Is the bone tumor a metastasis or a primary bone cancer?
Cancers can be discovered in bones in a number of different circumstances. When cancer is located in the bones, it is important to differentiate whether this cancer has spread from another site to the bones or whether the cancer originated in the bone tissue itself. This distinction is important not only for the sake of correct terminology, but also to accurately determine which treatment options are appropriate.
There are more than 100 types of cancer, and each cancer type is named for the organ or tissue in which it begins. When cancer cells spread elswhere in the body, or metastasize, they may travel via the lymphatic channels to lymph nodes, or they may enter the bloodstream and travel to other organs or locations in the body that are distant from the site of the original, or primary, tumor. It is not unusual for cancers that originate in other parts of the body to spread to the bones and begin growing there. Certain types of cancers are particularly likely to spread to the bones. Cancers that commonly metastasize, or spread, to the bones include:
It is important to note that when these other types of cancer spread to the bone, they are still named for the tissue or organ where they arose and are not termed "bone" cancer. For example, breast cancer that has spread to the bones is referred to as metastatic breast cancer and not as bone cancer. A deposit of breast cancer in the bone is treated in a completely different manner than would be a deposit of prostate cancer, or an area of "bone cancer" which began in that same location.
In contrast to cancers which have spread to the bone, true bone cancers are tumors that arise from the tissues of the bones. These cancers, called primary bone cancers, are quite rare in comparison to cancers that have spread to the bones.
Finally, another type of cancer can arise from blood cells produced in the bone marrow. Leukemia, multiple myeloma, and lymphoma are cancers that arise from these cells. These are referred to as hematologic malignancies (cancers of blood cells) and are not types of bone cancer.
Who is more likely to develop bone cancer?
True bone cancer affects over 2,000 people in the United States each year. It is found most often in the bones of the arms and legs, but it can occur in any bone. Children and young people are more likely than adults to develop bone cancer. The symptoms of bone cancer tend to develop slowly and depend on the type, location, and size of the tumor. Pain is the most frequent symptom of bone cancer, but sometimes a lump on the bone can be felt through the skin.
Bone cancers belong to a class of cancers called sarcomas. Sarcomas begin in the connective tissues of the body including bone, muscle, tendon, blood vessel, and scar tissues. There are several types of sarcomas of bone, depending upon the kind of bone tissue where the tumor developed. The most common types of primary bone cancer are osteosarcoma, Ewing's sarcoma, and chondrosarcoma.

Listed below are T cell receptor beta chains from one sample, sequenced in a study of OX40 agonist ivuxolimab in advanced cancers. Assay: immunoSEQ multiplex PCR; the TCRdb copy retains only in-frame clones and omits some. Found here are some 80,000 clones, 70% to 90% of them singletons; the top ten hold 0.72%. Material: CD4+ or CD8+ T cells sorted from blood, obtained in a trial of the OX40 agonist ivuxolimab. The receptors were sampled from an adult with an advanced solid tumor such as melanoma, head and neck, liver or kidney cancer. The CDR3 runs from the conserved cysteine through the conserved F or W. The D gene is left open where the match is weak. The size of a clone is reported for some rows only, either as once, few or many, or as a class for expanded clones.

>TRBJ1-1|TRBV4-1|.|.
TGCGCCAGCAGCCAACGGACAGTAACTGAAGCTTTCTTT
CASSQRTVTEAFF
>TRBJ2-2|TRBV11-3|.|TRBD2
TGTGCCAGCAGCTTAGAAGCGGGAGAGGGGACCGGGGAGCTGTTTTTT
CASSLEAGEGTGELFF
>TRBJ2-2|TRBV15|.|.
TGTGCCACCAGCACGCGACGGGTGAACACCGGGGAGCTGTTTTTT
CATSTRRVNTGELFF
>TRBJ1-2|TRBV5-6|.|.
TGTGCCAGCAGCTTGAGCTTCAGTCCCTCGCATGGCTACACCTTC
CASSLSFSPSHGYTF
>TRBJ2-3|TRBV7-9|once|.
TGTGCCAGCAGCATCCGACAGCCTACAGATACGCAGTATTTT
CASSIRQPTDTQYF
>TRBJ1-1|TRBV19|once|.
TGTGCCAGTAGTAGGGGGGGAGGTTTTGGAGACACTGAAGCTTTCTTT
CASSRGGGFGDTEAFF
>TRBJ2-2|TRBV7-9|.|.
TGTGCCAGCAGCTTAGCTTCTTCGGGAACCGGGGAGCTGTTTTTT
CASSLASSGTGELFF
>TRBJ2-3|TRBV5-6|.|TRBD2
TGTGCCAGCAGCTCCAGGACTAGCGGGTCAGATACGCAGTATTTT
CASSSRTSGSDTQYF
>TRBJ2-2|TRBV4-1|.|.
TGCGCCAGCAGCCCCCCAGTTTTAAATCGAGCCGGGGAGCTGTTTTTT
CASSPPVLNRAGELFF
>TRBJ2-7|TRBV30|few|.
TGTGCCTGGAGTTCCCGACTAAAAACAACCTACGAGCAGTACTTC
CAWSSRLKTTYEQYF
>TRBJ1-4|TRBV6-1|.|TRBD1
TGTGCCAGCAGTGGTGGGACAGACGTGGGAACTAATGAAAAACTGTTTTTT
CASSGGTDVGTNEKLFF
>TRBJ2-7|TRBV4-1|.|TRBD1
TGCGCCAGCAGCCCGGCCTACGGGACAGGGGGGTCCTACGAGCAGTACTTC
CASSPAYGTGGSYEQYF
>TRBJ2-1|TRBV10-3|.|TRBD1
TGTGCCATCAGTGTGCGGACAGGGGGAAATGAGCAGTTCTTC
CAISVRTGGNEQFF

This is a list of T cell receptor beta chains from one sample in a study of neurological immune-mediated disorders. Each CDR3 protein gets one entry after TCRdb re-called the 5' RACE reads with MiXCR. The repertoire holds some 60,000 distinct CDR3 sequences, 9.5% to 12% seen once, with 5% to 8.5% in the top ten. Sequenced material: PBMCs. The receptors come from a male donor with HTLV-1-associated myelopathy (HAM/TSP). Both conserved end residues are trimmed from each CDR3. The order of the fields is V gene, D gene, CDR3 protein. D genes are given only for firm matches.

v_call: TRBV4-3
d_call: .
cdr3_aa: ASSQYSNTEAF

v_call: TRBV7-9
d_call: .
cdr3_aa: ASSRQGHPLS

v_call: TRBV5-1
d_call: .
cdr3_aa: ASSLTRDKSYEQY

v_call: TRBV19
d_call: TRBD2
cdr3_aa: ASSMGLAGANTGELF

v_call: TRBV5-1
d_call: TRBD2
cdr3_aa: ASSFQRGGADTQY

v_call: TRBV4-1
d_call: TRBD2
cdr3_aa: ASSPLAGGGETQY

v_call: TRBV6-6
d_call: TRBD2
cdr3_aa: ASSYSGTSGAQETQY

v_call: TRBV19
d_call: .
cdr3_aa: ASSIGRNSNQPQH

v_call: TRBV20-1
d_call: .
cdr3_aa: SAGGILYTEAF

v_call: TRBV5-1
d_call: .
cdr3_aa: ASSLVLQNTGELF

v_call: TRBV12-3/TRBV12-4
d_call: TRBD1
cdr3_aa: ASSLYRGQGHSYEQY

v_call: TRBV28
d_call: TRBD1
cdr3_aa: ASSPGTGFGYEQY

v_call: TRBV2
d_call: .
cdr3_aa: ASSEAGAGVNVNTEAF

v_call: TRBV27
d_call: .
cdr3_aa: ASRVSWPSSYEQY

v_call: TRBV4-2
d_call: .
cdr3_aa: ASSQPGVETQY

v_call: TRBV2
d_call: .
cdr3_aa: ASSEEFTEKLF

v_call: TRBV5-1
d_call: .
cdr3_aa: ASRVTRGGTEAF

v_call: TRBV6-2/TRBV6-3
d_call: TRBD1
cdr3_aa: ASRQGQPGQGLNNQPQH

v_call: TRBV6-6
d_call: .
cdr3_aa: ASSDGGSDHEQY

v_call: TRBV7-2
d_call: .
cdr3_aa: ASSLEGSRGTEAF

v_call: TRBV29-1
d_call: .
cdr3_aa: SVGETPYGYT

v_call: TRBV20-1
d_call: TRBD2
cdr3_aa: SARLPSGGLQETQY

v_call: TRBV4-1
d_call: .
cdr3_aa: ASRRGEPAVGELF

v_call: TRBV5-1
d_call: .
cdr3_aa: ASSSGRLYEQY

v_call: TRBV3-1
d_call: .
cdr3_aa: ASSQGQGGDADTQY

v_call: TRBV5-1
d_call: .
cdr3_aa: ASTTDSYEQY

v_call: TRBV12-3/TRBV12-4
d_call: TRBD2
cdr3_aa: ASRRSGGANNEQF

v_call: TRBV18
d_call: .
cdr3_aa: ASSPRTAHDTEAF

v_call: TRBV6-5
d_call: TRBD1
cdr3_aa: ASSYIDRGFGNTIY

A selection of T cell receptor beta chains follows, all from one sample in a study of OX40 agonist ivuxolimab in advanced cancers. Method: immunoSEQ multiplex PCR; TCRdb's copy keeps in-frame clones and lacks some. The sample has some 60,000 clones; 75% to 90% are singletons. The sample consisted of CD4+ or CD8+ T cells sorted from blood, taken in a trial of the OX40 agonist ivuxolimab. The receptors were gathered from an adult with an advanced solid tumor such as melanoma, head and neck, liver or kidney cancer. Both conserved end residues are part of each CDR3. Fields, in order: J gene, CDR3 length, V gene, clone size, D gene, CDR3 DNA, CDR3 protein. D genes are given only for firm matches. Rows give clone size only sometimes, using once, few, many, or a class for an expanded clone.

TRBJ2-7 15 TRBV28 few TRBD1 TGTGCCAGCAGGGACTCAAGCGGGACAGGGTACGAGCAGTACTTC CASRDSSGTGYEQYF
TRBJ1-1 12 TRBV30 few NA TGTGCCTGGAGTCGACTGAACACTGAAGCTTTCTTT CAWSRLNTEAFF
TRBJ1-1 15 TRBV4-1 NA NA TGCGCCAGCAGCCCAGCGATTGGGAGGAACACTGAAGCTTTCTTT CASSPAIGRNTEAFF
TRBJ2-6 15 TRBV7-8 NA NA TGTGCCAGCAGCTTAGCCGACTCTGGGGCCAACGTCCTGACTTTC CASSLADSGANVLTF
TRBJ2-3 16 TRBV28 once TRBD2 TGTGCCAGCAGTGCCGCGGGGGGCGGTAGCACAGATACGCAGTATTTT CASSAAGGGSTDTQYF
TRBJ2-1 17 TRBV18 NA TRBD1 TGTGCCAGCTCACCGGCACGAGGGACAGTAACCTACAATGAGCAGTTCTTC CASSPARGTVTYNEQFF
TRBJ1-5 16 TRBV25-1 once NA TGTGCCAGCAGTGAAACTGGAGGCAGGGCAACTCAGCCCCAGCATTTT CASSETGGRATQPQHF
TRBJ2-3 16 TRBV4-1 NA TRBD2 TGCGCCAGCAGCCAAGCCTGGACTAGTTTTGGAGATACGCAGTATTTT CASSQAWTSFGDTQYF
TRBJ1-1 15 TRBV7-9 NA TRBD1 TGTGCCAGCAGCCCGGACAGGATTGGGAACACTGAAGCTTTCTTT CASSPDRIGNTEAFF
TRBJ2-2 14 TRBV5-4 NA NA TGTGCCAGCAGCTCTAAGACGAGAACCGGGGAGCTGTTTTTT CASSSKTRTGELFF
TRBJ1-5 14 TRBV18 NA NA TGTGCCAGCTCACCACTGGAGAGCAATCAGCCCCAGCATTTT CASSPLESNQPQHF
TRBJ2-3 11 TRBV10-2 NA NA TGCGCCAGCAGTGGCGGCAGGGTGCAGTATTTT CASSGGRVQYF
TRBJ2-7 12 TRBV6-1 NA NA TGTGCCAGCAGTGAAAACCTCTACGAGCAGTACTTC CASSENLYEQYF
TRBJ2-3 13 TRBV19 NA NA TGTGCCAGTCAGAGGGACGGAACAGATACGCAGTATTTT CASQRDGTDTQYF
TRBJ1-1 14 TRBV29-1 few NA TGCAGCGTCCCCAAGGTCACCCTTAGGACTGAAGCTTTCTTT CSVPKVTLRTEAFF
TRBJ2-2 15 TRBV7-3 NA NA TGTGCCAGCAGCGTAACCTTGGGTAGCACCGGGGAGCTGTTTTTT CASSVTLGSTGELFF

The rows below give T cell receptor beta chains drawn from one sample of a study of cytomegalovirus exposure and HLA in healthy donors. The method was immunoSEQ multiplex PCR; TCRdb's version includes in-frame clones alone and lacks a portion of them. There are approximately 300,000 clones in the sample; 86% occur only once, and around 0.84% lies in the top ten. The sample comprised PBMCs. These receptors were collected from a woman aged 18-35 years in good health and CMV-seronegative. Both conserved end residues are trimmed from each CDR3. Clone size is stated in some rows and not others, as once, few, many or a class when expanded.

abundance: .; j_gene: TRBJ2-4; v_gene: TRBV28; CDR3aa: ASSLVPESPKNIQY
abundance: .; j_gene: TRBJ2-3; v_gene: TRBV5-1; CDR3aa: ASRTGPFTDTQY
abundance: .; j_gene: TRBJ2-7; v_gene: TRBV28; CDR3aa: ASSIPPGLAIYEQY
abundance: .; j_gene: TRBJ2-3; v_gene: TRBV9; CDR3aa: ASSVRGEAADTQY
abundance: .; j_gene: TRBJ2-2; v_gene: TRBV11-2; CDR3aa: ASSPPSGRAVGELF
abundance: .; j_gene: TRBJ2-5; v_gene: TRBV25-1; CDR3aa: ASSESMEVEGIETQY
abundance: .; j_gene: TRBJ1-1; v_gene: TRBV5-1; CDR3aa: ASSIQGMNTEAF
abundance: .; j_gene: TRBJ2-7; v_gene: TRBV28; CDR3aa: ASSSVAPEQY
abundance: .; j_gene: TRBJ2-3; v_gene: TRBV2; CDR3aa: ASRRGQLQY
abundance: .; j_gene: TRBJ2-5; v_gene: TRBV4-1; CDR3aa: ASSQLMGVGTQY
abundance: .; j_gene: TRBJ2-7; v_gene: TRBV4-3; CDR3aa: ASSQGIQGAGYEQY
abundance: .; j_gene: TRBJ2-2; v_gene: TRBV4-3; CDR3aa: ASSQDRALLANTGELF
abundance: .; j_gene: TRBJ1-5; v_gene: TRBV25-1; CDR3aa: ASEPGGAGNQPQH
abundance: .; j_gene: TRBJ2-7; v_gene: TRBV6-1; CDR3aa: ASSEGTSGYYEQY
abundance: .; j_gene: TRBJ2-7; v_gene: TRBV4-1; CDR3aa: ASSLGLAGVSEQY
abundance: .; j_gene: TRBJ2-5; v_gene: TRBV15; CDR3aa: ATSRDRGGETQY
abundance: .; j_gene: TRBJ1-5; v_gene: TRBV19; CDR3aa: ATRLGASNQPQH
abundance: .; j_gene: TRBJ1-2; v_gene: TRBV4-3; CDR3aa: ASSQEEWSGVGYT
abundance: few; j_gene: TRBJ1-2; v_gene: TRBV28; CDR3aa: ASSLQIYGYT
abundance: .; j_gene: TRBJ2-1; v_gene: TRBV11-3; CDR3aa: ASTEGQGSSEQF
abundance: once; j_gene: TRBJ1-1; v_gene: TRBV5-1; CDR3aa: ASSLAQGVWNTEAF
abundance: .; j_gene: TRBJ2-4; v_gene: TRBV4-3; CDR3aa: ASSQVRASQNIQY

Osteosarcoma usually occurs between ages 10 and 25 and is more common in males than in females. Osteosarcoma is most commonly found in the long bones of the arms or legs. Ewing's sarcoma is a tumor most commonly seen in people between 10 and 25 years of age that develops in the shaft (middle portion) of large bones, such as the hip bones, the long bones of the legs and upper arms, and the ribs. Chondrosarcoma is the bone tumor that is found mainly in adults. Chondrosarcoma arises from cartilage, the tissue located around the joints. Other, more rare types of bone cancer include fibrosarcoma, malignant giant cell tumor, and chordoma.
How is bone cancer treated?
The treatment and prognosis of bone cancer depend upon multiple factors including the type and extent of the cancer, the patient's age and overall health status. Bone cancer may be treated with surgery, radiation therapy, chemotherapy, or a combination of these. Treatment for cancer that has spread to the bones (metastatic cancer) depends on the type of cancer (the tissue where the cancer started) and the extent of the spread.
Portions of the above information has been provided by the National Institutes of Health.
Medically reviewed by Jay B. Zatzkin, MD; American Board of Internal Medicine with subspecialty in Medical Oncology
"Bone sarcomas: Preoperative evaluation, histologic classification, and principles of surgical management"